14. Biomedical applications of NASA technology

    NASA Technical Reports Server (NTRS)

    Friedman, Donald S.

    1991-01-01

    Through the active transfer of technology, NASA Technology Utilization (TU) Program assists private companies, associations, and government agencies to make effective use of NASA's technological resources to improve U.S. economic competitiveness and to provide societal benefit. Aerospace technology from such areas as digital image processing, space medicine and biology, microelectronics, optics, and electro-optics, and ultrasonic imaging have found many secondary applications in medicine. Examples of technology spinoffs are briefly discussed to illustrate the benefits realized through adaptation of aerospace technology to solve health care problems. Successful implementation of new technologies increasingly requires the collaboration of industry, universities, and government and the TU Program serves as the liaison to establish such collaborations with NASA. NASA technology is an important resource to support the development of new medical products and techniques that will further advance the quality of health care available in the U.S. and worldwide.

  15. Research and Development at NASA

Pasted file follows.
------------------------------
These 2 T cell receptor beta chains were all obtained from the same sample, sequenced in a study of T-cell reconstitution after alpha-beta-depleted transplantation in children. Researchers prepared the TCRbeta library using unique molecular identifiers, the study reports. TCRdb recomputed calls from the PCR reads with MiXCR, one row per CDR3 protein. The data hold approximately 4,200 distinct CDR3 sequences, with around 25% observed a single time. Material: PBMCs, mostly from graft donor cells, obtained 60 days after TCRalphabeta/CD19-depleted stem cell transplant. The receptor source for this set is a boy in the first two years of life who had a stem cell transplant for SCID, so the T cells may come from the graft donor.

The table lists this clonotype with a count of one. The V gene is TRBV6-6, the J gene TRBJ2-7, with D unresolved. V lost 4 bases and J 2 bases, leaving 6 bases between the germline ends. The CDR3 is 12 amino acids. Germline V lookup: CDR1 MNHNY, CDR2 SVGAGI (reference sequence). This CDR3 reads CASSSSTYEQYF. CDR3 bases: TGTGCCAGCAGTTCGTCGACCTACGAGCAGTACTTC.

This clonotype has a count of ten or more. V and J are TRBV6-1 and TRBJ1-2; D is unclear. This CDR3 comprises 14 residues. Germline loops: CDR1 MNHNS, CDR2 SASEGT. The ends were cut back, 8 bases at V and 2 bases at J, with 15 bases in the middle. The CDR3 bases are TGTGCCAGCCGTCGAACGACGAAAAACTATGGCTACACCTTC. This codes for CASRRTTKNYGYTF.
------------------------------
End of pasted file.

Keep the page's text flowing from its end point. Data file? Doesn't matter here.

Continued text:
NASA Technical Reports Server (NTRS)

    2004-01-01

    The Vision for Space Exploration marks the next segment of NASA's continuing journey to find answers to compelling questions about the origins of the solar system, the existence of life beyond Earth, and the ability of humankind to live on other worlds. The success of the Vision relies upon the ongoing research and development activities conducted at each of NASA's 10 field centers. In an effort to promote synergy across NASA as it works to meet its long-term goals, the Agency restructured its Strategic Enterprises into four Mission Directorates that align with the Vision. Consisting of Exploration Systems, Space Operations, Science, and Aeronautics Research, these directorates provide NASA Headquarters and the field centers with a streamlined approach to continue exploration both in space and on Earth.

  16. Bridging the Gap between NASA Earth Observations and Decision Makers through the NASA DEVELOP National Program

    NASA Astrophysics Data System (ADS)

    Favors, J. E.; Childs-Gleason, L. M.; Ross, K. W.; Rogers, L.; Allsbrook, K. N.; Ruiz, M. L.; Miller, T. N.; Crepps, G.

    2015-12-01

    The NASA DEVELOP National Program bridges the gap between NASA Earth Science and society by building capacity in both participants and partner organizations who collaborate to conduct projects. These rapid feasibility projects highlight the capabilities of satellite and aerial Earth observations to enhance decision making on a local level. DEVELOP partners with a wide variety of organizations, including state and local governments, federal agencies, regional entities, tribal governments, international organizations and governments, NGOs and private companies. Immersion of decision and policy makers in these feasibility projects increases awareness of the capabilities of Earth observations, and contributes to the tools and resources available to support enhanced decision making. This presentation will highlight best practices, feedback from project end-users, and case studies of successful adoption of methods in the decision making process.

  17. NASA's Water Solutions Using Remote Sensing

    NASA Technical Reports Server (NTRS)

    Toll, David

    2012-01-01